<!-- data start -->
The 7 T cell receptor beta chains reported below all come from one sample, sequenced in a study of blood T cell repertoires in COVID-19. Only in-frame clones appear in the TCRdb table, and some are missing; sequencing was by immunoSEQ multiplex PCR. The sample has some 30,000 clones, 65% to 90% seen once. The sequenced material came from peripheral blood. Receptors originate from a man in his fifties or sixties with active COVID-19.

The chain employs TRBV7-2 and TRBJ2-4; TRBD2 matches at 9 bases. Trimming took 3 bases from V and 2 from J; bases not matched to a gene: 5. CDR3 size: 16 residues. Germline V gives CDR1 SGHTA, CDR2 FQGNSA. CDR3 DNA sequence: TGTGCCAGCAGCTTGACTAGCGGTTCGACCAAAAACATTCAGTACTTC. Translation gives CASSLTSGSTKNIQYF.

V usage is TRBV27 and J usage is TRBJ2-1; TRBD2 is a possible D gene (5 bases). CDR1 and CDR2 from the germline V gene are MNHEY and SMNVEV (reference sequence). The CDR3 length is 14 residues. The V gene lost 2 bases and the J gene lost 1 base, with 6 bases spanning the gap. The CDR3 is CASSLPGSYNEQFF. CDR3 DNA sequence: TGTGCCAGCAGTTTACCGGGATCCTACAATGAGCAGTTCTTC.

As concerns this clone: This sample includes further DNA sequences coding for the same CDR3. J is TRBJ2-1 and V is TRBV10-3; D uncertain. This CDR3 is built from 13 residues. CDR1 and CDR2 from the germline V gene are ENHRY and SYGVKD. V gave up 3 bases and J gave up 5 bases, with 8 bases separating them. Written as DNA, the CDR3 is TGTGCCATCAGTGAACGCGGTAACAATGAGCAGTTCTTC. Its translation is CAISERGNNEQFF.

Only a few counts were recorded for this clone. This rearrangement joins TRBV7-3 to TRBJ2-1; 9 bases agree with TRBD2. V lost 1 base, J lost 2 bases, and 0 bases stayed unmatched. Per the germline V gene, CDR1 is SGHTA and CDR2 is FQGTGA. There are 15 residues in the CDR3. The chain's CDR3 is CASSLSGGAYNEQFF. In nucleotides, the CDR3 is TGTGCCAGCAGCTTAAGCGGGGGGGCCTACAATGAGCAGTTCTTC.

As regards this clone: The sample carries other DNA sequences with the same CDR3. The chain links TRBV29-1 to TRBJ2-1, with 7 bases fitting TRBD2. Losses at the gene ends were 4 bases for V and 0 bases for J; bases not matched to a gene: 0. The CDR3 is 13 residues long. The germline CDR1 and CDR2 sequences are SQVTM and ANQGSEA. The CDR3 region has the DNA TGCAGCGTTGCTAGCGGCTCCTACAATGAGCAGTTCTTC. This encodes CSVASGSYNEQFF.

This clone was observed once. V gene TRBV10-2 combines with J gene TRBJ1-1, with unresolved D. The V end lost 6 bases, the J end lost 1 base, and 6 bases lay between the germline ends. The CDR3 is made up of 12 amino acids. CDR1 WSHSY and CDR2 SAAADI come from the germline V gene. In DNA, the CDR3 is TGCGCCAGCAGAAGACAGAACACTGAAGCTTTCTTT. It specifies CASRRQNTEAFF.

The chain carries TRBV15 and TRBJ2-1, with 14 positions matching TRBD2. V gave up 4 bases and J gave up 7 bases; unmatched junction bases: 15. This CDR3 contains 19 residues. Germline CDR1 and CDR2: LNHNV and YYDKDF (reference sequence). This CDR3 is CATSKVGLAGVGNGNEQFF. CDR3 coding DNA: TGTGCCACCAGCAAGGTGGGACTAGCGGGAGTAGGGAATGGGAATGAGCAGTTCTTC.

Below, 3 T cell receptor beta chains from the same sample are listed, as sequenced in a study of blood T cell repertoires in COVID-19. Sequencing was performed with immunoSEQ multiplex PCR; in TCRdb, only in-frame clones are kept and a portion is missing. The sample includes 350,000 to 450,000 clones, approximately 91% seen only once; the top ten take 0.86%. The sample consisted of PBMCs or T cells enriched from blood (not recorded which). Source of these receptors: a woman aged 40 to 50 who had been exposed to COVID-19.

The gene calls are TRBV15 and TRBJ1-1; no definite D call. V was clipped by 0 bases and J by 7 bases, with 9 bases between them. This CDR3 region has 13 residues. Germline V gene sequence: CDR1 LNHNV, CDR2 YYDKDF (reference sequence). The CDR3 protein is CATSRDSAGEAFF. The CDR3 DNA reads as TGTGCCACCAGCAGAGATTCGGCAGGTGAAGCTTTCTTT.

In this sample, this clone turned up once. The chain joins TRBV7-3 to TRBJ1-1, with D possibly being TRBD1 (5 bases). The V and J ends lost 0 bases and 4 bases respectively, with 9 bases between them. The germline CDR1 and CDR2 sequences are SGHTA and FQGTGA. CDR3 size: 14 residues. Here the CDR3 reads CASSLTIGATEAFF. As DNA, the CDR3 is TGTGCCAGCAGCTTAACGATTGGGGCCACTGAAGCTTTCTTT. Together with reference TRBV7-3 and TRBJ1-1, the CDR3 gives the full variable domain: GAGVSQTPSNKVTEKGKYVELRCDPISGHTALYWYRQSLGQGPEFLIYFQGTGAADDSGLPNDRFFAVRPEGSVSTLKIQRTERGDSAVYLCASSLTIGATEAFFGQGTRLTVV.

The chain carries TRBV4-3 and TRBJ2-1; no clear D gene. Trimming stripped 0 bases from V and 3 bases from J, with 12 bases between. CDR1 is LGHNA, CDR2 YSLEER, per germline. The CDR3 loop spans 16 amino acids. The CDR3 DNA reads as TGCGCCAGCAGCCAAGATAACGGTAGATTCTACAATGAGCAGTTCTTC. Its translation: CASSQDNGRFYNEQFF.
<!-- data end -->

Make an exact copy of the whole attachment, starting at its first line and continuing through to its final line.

The 7 T cell receptor beta chains reported below all come from one sample, sequenced in a study of blood T cell repertoires in COVID-19. Only in-frame clones appear in the TCRdb table, and some are missing; sequencing was by immunoSEQ multiplex PCR. The sample has some 30,000 clones, 65% to 90% seen once. The sequenced material came from peripheral blood. Receptors originate from a man in his fifties or sixties with active COVID-19.

The chain employs TRBV7-2 and TRBJ2-4; TRBD2 matches at 9 bases. Trimming took 3 bases from V and 2 from J; bases not matched to a gene: 5. CDR3 size: 16 residues. Germline V gives CDR1 SGHTA, CDR2 FQGNSA. CDR3 DNA sequence: TGTGCCAGCAGCTTGACTAGCGGTTCGACCAAAAACATTCAGTACTTC. Translation gives CASSLTSGSTKNIQYF.

V usage is TRBV27 and J usage is TRBJ2-1; TRBD2 is a possible D gene (5 bases). CDR1 and CDR2 from the germline V gene are MNHEY and SMNVEV (reference sequence). The CDR3 length is 14 residues. The V gene lost 2 bases and the J gene lost 1 base, with 6 bases spanning the gap. The CDR3 is CASSLPGSYNEQFF. CDR3 DNA sequence: TGTGCCAGCAGTTTACCGGGATCCTACAATGAGCAGTTCTTC.

As concerns this clone: This sample includes further DNA sequences coding for the same CDR3. J is TRBJ2-1 and V is TRBV10-3; D uncertain. This CDR3 is built from 13 residues. CDR1 and CDR2 from the germline V gene are ENHRY and SYGVKD. V gave up 3 bases and J gave up 5 bases, with 8 bases separating them. Written as DNA, the CDR3 is TGTGCCATCAGTGAACGCGGTAACAATGAGCAGTTCTTC. Its translation is CAISERGNNEQFF.

Only a few counts were recorded for this clone. This rearrangement joins TRBV7-3 to TRBJ2-1; 9 bases agree with TRBD2. V lost 1 base, J lost 2 bases, and 0 bases stayed unmatched. Per the germline V gene, CDR1 is SGHTA and CDR2 is FQGTGA. There are 15 residues in the CDR3. The chain's CDR3 is CASSLSGGAYNEQFF. In nucleotides, the CDR3 is TGTGCCAGCAGCTTAAGCGGGGGGGCCTACAATGAGCAGTTCTTC.

As regards this clone: The sample carries other DNA sequences with the same CDR3. The chain links TRBV29-1 to TRBJ2-1, with 7 bases fitting TRBD2. Losses at the gene ends were 4 bases for V and 0 bases for J; bases not matched to a gene: 0. The CDR3 is 13 residues long. The germline CDR1 and CDR2 sequences are SQVTM and ANQGSEA. The CDR3 region has the DNA TGCAGCGTTGCTAGCGGCTCCTACAATGAGCAGTTCTTC. This encodes CSVASGSYNEQFF.

This clone was observed once. V gene TRBV10-2 combines with J gene TRBJ1-1, with unresolved D. The V end lost 6 bases, the J end lost 1 base, and 6 bases lay between the germline ends. The CDR3 is made up of 12 amino acids. CDR1 WSHSY and CDR2 SAAADI come from the germline V gene. In DNA, the CDR3 is TGCGCCAGCAGAAGACAGAACACTGAAGCTTTCTTT. It specifies CASRRQNTEAFF.

The chain carries TRBV15 and TRBJ2-1, with 14 positions matching TRBD2. V gave up 4 bases and J gave up 7 bases; unmatched junction bases: 15. This CDR3 contains 19 residues. Germline CDR1 and CDR2: LNHNV and YYDKDF (reference sequence). This CDR3 is CATSKVGLAGVGNGNEQFF. CDR3 coding DNA: TGTGCCACCAGCAAGGTGGGACTAGCGGGAGTAGGGAATGGGAATGAGCAGTTCTTC.

Below, 3 T cell receptor beta chains from the same sample are listed, as sequenced in a study of blood T cell repertoires in COVID-19. Sequencing was performed with immunoSEQ multiplex PCR; in TCRdb, only in-frame clones are kept and a portion is missing. The sample includes 350,000 to 450,000 clones, approximately 91% seen only once; the top ten take 0.86%. The sample consisted of PBMCs or T cells enriched from blood (not recorded which). Source of these receptors: a woman aged 40 to 50 who had been exposed to COVID-19.

The gene calls are TRBV15 and TRBJ1-1; no definite D call. V was clipped by 0 bases and J by 7 bases, with 9 bases between them. This CDR3 region has 13 residues. Germline V gene sequence: CDR1 LNHNV, CDR2 YYDKDF (reference sequence). The CDR3 protein is CATSRDSAGEAFF. The CDR3 DNA reads as TGTGCCACCAGCAGAGATTCGGCAGGTGAAGCTTTCTTT.

In this sample, this clone turned up once. The chain joins TRBV7-3 to TRBJ1-1, with D possibly being TRBD1 (5 bases). The V and J ends lost 0 bases and 4 bases respectively, with 9 bases between them. The germline CDR1 and CDR2 sequences are SGHTA and FQGTGA. CDR3 size: 14 residues. Here the CDR3 reads CASSLTIGATEAFF. As DNA, the CDR3 is TGTGCCAGCAGCTTAACGATTGGGGCCACTGAAGCTTTCTTT. Together with reference TRBV7-3 and TRBJ1-1, the CDR3 gives the full variable domain: GAGVSQTPSNKVTEKGKYVELRCDPISGHTALYWYRQSLGQGPEFLIYFQGTGAADDSGLPNDRFFAVRPEGSVSTLKIQRTERGDSAVYLCASSLTIGATEAFFGQGTRLTVV.

The chain carries TRBV4-3 and TRBJ2-1; no clear D gene. Trimming stripped 0 bases from V and 3 bases from J, with 12 bases between. CDR1 is LGHNA, CDR2 YSLEER, per germline. The CDR3 loop spans 16 amino acids. The CDR3 DNA reads as TGCGCCAGCAGCCAAGATAACGGTAGATTCTACAATGAGCAGTTCTTC. Its translation: CASSQDNGRFYNEQFF.